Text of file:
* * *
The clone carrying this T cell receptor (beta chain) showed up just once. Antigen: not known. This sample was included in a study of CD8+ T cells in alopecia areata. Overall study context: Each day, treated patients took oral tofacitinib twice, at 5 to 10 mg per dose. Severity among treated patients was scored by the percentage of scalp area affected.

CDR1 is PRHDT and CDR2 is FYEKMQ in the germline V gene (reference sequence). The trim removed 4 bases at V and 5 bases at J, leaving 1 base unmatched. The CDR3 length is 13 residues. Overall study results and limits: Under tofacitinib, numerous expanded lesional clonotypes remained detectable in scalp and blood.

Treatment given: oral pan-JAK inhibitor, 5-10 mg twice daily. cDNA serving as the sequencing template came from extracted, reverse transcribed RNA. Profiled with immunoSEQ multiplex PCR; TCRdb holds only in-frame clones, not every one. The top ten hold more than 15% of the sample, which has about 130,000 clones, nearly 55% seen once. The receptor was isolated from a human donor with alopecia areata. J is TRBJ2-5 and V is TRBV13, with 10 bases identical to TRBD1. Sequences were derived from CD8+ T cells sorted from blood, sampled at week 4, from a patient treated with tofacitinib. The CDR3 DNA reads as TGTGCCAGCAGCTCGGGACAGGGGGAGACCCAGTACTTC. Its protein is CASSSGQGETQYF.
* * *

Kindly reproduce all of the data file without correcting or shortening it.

The clone carrying this T cell receptor (beta chain) showed up just once. Antigen: not known. This sample was included in a study of CD8+ T cells in alopecia areata. Overall study context: Each day, treated patients took oral tofacitinib twice, at 5 to 10 mg per dose. Severity among treated patients was scored by the percentage of scalp area affected.

CDR1 is PRHDT and CDR2 is FYEKMQ in the germline V gene (reference sequence). The trim removed 4 bases at V and 5 bases at J, leaving 1 base unmatched. The CDR3 length is 13 residues. Overall study results and limits: Under tofacitinib, numerous expanded lesional clonotypes remained detectable in scalp and blood.

Treatment given: oral pan-JAK inhibitor, 5-10 mg twice daily. cDNA serving as the sequencing template came from extracted, reverse transcribed RNA. Profiled with immunoSEQ multiplex PCR; TCRdb holds only in-frame clones, not every one. The top ten hold more than 15% of the sample, which has about 130,000 clones, nearly 55% seen once. The receptor was isolated from a human donor with alopecia areata. J is TRBJ2-5 and V is TRBV13, with 10 bases identical to TRBD1. Sequences were derived from CD8+ T cells sorted from blood, sampled at week 4, from a patient treated with tofacitinib. The CDR3 DNA reads as TGTGCCAGCAGCTCGGGACAGGGGGAGACCCAGTACTTC. Its protein is CASSSGQGETQYF.